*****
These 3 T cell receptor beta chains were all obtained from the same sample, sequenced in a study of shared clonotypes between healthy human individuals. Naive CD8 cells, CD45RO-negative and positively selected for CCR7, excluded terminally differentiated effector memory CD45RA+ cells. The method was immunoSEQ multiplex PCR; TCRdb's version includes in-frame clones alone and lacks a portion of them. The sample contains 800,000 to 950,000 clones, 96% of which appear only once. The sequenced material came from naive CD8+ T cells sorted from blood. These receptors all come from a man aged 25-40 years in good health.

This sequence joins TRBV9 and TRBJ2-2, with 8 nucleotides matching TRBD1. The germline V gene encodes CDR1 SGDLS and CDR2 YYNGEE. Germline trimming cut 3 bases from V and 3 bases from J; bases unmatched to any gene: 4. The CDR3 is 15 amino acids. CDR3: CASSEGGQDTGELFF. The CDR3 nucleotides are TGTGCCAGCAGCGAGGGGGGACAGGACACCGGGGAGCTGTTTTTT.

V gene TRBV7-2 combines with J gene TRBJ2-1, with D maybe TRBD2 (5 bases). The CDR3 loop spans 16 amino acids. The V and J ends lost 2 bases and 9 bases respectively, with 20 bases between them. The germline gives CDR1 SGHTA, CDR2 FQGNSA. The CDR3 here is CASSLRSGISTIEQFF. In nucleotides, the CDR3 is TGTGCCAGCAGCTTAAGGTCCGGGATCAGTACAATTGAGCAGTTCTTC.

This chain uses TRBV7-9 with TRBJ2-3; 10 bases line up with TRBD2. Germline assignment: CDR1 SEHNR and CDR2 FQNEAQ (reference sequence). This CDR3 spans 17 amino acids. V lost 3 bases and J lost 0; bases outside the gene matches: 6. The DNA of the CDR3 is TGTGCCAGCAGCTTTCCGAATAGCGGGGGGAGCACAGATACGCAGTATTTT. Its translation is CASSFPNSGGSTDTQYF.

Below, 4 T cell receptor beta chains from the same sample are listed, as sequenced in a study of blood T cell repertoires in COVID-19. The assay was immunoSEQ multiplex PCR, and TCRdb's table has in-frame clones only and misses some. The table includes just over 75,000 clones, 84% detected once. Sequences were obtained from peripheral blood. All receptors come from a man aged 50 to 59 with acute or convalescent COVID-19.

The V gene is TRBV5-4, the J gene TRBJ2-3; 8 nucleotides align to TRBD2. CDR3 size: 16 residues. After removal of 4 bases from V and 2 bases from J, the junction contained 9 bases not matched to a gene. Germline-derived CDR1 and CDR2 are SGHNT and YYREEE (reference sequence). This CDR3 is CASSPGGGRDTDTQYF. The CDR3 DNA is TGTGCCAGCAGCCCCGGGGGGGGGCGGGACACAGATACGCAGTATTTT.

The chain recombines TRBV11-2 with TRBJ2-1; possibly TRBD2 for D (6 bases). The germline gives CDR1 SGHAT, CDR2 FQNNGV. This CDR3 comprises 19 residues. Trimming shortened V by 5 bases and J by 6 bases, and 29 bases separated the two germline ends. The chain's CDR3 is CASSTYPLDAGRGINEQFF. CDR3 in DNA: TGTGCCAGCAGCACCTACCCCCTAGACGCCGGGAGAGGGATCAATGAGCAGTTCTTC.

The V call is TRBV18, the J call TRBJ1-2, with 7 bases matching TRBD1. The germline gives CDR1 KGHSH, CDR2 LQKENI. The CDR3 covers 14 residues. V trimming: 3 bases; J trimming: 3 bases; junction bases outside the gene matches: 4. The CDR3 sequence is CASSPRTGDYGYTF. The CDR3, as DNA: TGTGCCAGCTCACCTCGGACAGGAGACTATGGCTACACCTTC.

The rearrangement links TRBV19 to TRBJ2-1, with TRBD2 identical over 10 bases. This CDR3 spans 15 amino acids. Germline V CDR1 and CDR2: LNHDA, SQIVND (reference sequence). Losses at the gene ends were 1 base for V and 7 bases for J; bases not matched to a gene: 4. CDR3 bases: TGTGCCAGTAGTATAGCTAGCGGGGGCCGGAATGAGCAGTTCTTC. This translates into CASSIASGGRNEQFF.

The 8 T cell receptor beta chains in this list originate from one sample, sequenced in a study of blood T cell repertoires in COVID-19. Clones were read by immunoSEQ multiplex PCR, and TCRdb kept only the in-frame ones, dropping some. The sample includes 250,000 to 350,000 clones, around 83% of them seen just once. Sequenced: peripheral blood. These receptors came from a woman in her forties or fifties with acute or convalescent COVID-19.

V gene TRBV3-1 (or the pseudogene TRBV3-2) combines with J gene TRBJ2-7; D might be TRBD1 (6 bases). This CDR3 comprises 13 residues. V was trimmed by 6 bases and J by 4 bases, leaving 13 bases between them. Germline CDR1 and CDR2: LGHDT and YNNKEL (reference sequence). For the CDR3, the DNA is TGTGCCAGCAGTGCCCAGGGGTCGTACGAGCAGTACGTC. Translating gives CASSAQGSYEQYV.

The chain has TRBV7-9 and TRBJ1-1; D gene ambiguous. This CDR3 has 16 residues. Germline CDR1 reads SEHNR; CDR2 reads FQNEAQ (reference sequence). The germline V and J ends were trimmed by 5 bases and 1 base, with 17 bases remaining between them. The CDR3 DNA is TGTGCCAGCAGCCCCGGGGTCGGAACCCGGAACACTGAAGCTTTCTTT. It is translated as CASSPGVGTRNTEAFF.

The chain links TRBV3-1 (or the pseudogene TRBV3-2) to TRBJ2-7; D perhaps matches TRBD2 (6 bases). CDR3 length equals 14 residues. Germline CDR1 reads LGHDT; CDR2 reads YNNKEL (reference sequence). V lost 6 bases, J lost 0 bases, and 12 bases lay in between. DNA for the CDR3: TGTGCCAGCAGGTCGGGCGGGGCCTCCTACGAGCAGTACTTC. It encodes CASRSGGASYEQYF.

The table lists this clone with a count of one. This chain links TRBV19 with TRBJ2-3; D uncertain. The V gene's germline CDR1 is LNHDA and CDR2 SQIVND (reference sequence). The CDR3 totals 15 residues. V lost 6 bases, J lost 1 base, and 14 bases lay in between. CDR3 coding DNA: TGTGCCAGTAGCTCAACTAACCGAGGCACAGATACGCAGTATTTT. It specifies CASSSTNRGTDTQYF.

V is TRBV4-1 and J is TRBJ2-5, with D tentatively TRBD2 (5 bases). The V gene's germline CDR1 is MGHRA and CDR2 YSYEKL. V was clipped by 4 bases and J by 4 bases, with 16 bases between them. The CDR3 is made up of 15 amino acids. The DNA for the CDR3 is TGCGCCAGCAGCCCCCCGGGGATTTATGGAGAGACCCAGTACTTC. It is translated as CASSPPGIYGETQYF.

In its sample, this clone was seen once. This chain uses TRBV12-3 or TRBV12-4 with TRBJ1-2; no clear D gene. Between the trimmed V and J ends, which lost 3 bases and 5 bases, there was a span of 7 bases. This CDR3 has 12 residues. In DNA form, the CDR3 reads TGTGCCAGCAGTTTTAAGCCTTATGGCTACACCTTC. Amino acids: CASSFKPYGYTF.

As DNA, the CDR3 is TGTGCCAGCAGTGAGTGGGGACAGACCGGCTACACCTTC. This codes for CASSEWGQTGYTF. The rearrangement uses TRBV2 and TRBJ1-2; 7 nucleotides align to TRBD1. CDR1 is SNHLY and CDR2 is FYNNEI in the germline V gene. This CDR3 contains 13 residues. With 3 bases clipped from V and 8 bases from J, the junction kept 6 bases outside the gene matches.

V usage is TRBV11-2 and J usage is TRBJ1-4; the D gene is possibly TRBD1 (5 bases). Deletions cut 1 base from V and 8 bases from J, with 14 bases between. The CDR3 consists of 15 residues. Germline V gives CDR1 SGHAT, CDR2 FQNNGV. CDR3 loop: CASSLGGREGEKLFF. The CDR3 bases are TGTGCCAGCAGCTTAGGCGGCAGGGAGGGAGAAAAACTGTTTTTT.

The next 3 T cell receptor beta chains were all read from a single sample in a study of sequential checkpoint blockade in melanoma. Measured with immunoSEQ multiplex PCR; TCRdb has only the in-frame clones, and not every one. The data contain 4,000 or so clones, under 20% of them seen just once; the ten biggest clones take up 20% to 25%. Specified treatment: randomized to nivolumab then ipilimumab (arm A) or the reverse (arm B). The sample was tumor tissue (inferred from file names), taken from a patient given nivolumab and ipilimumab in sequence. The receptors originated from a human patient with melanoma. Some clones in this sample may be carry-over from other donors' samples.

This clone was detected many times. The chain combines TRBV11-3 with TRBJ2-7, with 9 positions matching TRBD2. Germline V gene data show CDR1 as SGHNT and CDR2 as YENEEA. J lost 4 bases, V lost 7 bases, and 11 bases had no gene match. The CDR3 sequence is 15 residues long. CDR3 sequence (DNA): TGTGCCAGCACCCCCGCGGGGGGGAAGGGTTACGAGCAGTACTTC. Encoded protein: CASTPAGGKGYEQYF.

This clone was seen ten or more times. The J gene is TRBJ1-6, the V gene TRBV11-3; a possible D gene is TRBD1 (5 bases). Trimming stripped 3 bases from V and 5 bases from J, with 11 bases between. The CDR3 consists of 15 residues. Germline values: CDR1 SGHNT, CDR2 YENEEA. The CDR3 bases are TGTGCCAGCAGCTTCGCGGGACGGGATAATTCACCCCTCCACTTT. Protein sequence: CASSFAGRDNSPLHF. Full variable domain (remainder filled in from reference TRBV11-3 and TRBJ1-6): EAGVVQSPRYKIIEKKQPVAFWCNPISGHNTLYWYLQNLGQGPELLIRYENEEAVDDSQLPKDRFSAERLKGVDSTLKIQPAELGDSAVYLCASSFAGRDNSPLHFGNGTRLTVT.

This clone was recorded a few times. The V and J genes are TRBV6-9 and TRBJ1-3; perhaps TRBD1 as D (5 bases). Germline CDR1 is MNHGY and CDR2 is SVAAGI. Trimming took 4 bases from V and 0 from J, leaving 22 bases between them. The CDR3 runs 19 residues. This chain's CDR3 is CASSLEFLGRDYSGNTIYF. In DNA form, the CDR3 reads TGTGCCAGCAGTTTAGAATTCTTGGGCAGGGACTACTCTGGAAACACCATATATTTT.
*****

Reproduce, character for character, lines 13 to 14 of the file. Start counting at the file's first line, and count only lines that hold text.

The chain links TRBV3-1 (or the pseudogene TRBV3-2) to TRBJ2-7; D perhaps matches TRBD2 (6 bases). CDR3 length equals 14 residues. Germline CDR1 reads LGHDT; CDR2 reads YNNKEL (reference sequence). V lost 6 bases, J lost 0 bases, and 12 bases lay in between. DNA for the CDR3: TGTGCCAGCAGGTCGGGCGGGGCCTCCTACGAGCAGTACTTC. It encodes CASRSGGASYEQYF.

The table lists this clone with a count of one. This chain links TRBV19 with TRBJ2-3; D uncertain. The V gene's germline CDR1 is LNHDA and CDR2 SQIVND (reference sequence). The CDR3 totals 15 residues. V lost 6 bases, J lost 1 base, and 14 bases lay in between. CDR3 coding DNA: TGTGCCAGTAGCTCAACTAACCGAGGCACAGATACGCAGTATTTT. It specifies CASSSTNRGTDTQYF.